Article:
In Greenhouse, Methods of Design & Patterns, Permaculture Case Studies

In this series of articles, I want to summarize what we explored in that webinar and tell you how you can design your own passive solar greenhouse that can extend the planting season, enhance growing conditions, and provide a cheery space for those dark winter days. Let’s get started!

Step 1: Choose Your USDA Zone

The best way to set your goals so they will translate into actionable design is to ask yourself the following main question: What climate are you trying to mimic?

If you know the USDA zone you would like to garden in (I’m using USDA because most gardeners are familiar with the classification system), you already have a concrete guideline for your design – Simply create a space that brings that zone to you. The great thing with USDA zones are that they are based on extreme minimum winter temperatures, which as a mechanical engineer, tells me everything I need to know about things like insulation requirements, heating costs, glazing types, and so forth. For those of you who are not mechanical engineers, here’s a handy design tool that you can use to calculate the right R-values to create your desired USDA growing zone:


The Verge Permaculture Passive Solar Greenhouse Design Tool.

Step 2: Stack Functions for a High-End Design

A passive solar greenhouse, with its resources of light, heat, humidity, solar energy, and seasonal thermal energy storage, has the potential to do much more than extend your growing season. So why not dream big, put those resources to use, and design a multi-function greenhouse for a resilient luxury lifestyle?

Other features you may wish to include in your passive solar greenhouse might include the following:

  • Canning Kitchen
  • Root Cellar
  • Rainwater Storage Area
  • Sunbathing Deck for Seasonal Affective Disorder (SAD)
  • Hammock, Hot Tub, Sauna (Gotta dream big, right?)

Step 3: Select a Sun-Drenched Building Site


Building orientation & solar gain.

This is obviously a key step, if not THE key step. A passive solar greenhouse is essentially a collector for solar radiation and photosynthetic energy. The optimal orientation in our part of the world is going to be around 15 degrees east of South. This maximizes morning sun and heat when the greenhouse is coldest.  That said, if you have limited options, you can also go to up to 45 degrees off South and still achieve good results.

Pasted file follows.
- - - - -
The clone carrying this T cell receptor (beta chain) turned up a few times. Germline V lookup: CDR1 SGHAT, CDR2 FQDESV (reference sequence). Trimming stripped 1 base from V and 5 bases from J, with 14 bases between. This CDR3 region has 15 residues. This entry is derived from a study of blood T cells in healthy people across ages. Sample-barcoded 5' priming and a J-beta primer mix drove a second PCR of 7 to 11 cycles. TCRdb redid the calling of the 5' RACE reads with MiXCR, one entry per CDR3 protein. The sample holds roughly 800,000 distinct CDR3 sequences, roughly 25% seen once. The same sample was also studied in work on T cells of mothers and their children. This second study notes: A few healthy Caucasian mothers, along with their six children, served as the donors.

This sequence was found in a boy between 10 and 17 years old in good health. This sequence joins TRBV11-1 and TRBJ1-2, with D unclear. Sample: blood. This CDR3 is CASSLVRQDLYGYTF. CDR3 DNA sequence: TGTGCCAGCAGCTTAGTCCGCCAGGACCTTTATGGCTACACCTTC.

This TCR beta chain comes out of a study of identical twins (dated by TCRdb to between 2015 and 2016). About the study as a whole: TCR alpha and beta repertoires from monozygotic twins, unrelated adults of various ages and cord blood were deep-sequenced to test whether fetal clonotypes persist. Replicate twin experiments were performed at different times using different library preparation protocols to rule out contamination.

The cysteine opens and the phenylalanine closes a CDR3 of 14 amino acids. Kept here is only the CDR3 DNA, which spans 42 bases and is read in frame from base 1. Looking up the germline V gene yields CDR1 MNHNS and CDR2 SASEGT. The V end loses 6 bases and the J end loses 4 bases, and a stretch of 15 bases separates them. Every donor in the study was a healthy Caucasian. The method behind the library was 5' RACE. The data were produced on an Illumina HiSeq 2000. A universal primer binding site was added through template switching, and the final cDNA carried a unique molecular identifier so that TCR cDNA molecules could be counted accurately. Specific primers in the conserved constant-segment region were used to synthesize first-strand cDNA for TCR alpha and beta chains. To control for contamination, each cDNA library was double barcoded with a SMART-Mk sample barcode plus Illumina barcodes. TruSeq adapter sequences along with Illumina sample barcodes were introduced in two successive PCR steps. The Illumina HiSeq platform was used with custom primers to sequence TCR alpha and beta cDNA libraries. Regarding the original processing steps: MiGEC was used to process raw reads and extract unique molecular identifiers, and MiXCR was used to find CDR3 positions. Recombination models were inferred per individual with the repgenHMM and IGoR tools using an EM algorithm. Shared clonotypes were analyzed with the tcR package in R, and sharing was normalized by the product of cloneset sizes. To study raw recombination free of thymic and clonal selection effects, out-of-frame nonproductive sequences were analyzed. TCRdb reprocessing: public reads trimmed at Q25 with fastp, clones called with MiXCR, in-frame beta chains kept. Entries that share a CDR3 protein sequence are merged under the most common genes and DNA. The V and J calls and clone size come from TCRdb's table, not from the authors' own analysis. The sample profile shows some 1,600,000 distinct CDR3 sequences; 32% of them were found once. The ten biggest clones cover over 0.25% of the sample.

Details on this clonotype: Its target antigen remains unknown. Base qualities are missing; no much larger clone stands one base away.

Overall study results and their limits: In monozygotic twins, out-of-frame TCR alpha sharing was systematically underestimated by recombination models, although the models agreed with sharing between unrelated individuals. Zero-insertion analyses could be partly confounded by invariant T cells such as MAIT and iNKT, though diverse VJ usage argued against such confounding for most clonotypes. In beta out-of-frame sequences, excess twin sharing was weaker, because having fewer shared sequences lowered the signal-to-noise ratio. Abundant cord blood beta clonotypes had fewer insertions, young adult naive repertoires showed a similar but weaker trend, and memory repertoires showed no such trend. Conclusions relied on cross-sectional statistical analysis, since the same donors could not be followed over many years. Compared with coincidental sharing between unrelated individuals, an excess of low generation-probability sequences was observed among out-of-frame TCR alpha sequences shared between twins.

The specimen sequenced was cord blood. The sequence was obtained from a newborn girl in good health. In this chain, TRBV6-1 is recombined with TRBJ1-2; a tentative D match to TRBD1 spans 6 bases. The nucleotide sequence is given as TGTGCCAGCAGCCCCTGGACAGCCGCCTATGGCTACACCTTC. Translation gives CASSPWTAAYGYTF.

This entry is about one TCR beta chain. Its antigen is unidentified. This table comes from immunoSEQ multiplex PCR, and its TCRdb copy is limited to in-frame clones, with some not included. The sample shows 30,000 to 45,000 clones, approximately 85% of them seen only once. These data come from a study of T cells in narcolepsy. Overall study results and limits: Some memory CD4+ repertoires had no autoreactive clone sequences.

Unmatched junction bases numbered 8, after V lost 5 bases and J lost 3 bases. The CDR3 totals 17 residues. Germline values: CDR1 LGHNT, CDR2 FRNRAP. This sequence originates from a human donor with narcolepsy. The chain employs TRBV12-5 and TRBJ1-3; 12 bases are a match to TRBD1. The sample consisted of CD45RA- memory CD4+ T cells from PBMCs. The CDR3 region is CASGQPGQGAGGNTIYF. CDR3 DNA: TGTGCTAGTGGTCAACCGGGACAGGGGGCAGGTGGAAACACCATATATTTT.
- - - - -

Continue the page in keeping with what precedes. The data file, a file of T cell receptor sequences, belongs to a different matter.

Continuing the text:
Select a location that gives you good sun access year-round. I highly recommend getting a solar pathfinder; it’s a fantastic tool you can use to calculate the amount of solar resources of a site. Here’s a video I made to show off how to use it:

If you want a digital version, you can find good apps for both Android and iOS (I like Sun Surveyor myself).

Another tip: Make sure that your site is clear of excess shading from buildings or trees (which in the case of the latter can vary seasonally) You want as much sun as you can get!

Step 4: Solar Gain vs. Heat Loss –Find Your Aspect Ratio

common greenhouse aspect ratios

The aspect ratio determines your greenhouse’s general footprint. Your goal here is to maximize solar gain while minimizing heat loss; this usually means long and narrow buildings. Obviously this will depend on your site, so this element can be a bit flexible. Here are some aspect ratios that work well:

Step 5: Determine Your 3D Design: Functions, Features & Other Factors

This is an extension of Step 4, but goes a bit further. The appearance of your greenhouse in three-dimensional space is determined by its shape or cross-section.  Many shapes are possible, so here are some of the questions you want to ask yourself when designing the right space for you:

  • How high are the crops you want to grow?
  • Where do you want the upper and lower vent walls?
  • Are there any clearance issues on your site?
  • Will the functions and features of your greenhouse require certain shapes?
  • Do you have any ergonomic and accessibility requirements to ensure optimal usage?

Got your aspect ratio and your cross-section nailed down? Congratulations, you’ve basically designed your greenhouse’s shell! In the next articles of this series, we’ll go over the next key steps to designing your very own passive solar greenhouse: Foundation, Kneewall, Ventilation, and Glazing. Stay tuned!

Ready for more?

Continue onto the 2nd post in this series, Designing Your Own Passive Solar Greenhouse, Part 2.

Interested in learning more? Click the banner below to get more information on our Advanced Passive Solar Greenhouse Design 5-Week Intensive:


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